For decades, well-thumbed copies of inflight magazines were as much a fixture on commercial airliners as peanuts and absurdly tiny pillows. They typically nestled in seat-back pockets next to the barf bags, offering a few minutes of distraction to one of the most captive of captive audiences—fliers sealed inside a pressurized tube cruising at 40,000 feet.
However the pandemic has been particularly cruel to this market niche. Obviously far fewer people fly. Even worse, last spring physical copies of the magazines were removed from planes to facilitate cleaning and curtail potential disease transmission. Not surprisingly, dozens of publications nixed their physical airplane editions for the foreseeable future. Others, such as Delta Sky and Southwest: The Magazine, shut down entirely.
And yet, some pundits think inflights will not only survive the current turbulence, but return—either as physical or digital publications, or both.
“Call me a cockeyed optimist, but I do think they will be back,” said Linda Ruth, CEO of the publishing management and consulting firm PSCS. “They have a role to play, and they serve a built-in audience with a built-in advertising market.”
The folks hit hardest by the downturn aren’t necessarily the airlines themselves. The vast majority of inflight magazines are done by outside contractors, such as Pace Communications and Ink Global (an industry titan that publishes approximately 30 sponsored in-flight and travel magazines, including United Airline’s Hemispheres and American Airlines’ American Way). Those companies have dealt with pandemic-produced travails with everything from truncated publishing schedules to draconian staff cuts.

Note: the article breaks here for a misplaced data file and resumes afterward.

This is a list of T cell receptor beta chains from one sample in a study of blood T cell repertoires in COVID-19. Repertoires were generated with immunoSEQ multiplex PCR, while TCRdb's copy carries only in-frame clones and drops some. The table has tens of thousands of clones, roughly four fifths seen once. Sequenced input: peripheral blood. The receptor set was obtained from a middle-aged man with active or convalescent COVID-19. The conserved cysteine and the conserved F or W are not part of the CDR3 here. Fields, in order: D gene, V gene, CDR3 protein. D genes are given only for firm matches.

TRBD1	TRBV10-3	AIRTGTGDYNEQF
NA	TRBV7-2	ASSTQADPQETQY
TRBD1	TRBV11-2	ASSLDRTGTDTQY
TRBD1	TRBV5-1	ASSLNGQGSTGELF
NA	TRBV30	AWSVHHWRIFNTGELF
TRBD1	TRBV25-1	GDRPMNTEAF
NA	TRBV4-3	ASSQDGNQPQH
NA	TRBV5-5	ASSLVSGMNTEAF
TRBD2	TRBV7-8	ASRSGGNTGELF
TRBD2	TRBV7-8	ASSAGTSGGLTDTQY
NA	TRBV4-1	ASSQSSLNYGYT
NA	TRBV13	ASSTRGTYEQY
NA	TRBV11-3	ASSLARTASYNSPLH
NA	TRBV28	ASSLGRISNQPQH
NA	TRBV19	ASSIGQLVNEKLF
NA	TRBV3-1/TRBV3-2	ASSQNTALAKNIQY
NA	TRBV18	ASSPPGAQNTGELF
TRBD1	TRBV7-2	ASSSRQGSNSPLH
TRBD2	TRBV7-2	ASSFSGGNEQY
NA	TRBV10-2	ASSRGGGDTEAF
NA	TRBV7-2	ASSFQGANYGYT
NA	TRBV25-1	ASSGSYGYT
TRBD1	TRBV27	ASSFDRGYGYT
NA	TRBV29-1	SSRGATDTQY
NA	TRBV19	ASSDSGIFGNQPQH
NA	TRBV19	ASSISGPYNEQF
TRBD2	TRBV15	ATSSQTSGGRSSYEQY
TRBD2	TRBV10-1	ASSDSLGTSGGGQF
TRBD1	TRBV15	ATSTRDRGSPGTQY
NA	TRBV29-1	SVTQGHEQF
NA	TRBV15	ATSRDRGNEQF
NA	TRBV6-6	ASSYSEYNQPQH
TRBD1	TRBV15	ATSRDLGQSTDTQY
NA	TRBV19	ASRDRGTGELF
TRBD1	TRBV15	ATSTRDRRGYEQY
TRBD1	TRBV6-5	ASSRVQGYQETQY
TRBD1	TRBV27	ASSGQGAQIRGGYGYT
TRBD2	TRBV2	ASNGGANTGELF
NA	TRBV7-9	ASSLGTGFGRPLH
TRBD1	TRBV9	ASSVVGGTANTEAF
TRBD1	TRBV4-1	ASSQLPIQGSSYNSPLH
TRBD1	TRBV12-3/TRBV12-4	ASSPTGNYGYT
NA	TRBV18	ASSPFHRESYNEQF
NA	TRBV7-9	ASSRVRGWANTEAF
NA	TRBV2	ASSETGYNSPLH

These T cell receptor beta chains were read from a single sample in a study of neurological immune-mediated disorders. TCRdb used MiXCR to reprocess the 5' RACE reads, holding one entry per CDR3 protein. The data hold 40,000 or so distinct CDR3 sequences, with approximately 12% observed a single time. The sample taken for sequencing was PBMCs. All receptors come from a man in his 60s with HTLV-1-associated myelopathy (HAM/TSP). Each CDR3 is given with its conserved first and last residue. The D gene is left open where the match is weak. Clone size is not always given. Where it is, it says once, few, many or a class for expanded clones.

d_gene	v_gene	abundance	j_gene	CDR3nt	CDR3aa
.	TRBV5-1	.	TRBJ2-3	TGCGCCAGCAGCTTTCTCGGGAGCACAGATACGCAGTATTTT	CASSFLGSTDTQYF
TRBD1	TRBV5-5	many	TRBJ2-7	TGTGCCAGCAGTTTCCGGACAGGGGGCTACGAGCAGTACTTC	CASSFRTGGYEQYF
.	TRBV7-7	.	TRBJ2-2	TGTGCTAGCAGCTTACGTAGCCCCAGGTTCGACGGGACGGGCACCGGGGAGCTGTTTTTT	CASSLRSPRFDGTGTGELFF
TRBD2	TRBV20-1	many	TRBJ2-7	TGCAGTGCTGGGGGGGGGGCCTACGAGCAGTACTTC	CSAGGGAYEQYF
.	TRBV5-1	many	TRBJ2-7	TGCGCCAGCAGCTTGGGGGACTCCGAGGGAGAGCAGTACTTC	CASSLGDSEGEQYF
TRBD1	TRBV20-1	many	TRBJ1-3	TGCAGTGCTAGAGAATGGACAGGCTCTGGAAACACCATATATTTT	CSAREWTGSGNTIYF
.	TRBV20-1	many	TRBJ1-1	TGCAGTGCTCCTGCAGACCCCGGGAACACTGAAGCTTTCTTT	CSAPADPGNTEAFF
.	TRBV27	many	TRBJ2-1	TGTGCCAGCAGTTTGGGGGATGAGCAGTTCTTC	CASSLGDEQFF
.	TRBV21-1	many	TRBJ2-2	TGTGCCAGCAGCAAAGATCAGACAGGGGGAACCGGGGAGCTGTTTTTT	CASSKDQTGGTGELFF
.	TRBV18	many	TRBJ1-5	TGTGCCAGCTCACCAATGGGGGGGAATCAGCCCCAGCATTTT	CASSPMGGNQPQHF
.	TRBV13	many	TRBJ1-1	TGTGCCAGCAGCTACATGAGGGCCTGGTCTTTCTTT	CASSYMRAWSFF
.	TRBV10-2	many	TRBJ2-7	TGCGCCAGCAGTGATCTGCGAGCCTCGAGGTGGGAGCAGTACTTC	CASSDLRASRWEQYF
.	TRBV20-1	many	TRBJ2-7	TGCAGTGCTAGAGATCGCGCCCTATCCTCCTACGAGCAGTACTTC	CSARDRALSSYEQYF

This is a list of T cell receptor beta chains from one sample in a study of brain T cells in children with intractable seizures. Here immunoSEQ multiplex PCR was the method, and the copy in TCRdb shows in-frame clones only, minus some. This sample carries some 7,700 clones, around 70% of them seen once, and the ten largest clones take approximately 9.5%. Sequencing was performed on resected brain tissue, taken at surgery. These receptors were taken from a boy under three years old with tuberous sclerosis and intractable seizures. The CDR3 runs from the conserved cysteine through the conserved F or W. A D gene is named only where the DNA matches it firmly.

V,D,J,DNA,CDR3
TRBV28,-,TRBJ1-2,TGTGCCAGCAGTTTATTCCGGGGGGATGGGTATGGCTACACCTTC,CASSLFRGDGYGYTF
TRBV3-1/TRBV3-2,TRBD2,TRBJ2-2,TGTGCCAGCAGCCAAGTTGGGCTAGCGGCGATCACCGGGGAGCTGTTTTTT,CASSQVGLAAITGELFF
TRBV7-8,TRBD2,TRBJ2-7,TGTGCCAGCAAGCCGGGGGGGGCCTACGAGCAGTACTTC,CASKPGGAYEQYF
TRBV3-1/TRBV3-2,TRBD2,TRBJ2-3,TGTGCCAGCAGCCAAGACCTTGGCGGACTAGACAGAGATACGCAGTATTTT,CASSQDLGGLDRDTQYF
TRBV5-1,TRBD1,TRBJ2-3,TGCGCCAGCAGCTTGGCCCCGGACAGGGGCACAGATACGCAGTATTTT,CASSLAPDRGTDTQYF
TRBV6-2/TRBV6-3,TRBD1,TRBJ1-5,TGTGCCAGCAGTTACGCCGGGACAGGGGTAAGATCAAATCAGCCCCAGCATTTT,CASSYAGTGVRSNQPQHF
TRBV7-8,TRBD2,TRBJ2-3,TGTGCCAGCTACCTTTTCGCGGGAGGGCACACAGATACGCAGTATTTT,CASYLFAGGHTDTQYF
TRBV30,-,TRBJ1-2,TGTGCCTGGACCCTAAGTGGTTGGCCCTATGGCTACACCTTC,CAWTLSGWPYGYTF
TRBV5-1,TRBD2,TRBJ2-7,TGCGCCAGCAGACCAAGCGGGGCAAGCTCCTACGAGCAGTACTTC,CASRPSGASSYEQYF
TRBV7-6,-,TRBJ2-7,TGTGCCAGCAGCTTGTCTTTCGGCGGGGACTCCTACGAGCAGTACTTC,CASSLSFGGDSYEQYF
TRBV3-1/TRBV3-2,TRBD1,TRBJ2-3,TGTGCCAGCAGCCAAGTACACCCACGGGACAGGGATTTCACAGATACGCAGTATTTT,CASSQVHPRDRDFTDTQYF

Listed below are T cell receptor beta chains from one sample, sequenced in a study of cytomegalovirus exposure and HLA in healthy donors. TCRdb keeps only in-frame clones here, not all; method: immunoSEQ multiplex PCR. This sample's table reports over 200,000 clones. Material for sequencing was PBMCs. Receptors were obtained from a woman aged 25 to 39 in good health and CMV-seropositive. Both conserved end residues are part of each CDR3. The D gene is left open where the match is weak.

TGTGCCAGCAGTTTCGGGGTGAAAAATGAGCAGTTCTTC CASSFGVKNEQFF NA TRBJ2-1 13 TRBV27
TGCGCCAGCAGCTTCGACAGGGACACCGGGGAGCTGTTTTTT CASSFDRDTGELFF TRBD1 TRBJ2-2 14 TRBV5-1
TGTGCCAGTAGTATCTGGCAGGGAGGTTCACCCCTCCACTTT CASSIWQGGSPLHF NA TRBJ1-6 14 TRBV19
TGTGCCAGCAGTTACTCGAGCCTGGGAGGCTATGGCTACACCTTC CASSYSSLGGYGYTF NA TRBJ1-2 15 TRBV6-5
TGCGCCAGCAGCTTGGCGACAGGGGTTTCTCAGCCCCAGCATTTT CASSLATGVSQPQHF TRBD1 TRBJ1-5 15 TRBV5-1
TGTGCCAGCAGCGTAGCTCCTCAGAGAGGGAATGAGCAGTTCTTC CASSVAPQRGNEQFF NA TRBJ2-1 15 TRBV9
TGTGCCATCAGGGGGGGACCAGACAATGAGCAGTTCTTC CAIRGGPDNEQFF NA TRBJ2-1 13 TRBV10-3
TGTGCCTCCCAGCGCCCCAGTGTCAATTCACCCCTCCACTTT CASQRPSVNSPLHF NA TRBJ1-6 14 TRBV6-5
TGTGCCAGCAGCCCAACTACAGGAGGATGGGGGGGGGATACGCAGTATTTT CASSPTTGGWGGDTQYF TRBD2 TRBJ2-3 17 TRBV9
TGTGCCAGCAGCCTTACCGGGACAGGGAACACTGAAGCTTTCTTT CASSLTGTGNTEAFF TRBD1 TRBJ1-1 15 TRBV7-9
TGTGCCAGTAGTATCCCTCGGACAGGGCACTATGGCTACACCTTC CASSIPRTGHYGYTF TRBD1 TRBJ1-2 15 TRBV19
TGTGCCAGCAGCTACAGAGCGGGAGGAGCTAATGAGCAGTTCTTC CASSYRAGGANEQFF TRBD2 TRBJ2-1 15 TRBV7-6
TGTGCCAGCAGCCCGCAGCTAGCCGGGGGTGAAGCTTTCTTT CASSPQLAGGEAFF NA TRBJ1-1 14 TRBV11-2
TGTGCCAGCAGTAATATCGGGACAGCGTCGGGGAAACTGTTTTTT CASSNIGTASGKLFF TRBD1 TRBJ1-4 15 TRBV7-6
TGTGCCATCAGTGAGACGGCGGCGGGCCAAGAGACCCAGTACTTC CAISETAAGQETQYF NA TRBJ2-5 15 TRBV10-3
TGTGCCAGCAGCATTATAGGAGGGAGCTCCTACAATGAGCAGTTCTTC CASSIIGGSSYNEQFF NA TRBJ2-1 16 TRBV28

“When passengers are traveling less, we continue to communicate with them digitally,” Ink chief executive Michael Keating recently told The Washington Post. “However, this is a temporary situation, and we are already planning what we’re calling our bounce-back issues.”
There’s a stronger emphasis on digital products, and on maintaining contact with the flying public even when they’re not flying. One of the most high-profile examples is Delta’s Hemispheres. Beginning with its August issue, Ink and Delta are sending physical copies of the magazine to members of their VIP flying programs. It’s the first major airline inflight publication mailed directly to consumers.
“It’s a bit of normalcy in this time of unknowns,” said Robert Einhorn, United’s manager for brand public relations. “Even if they’re not planning a trip right now, they can still see our traditional features. We’re really trying to give people a little piece of the travel world and bring back a sense of excitement about it.”
United also offers an online version of the new Hemispheres. And that’s the trend that might truly catch on.
“Even before all this, there were a lot of digital downloads available,” Ruth said. “This is just accelerating that. It’s an opportunity for a lot of publishers, not just airline magazines.”
That digital copy could serve as a downloadable perk to customers during flights, or (as with United) be dispatched every month to the homes of frequent flyers. Ryanair, for instance, has never printed a physical copy of its inflight publication, Runway Retail. And Quantas, in a strategy similar to United’s, offers its magazine (in digital form) to frequent flyers.
When it comes to keeping customers’ interest during the pandemic, digital seems like the safest play. But if and when things get back to normal (or a “new normal” emerges), print may make a comeback too.
“Whenever people say print is dead, some digital-only company like Airbnb starts a print magazine,” Ruth said. “I might be optimistic, but I do think that inflight magazines will survive not just in digital, but in print as well.”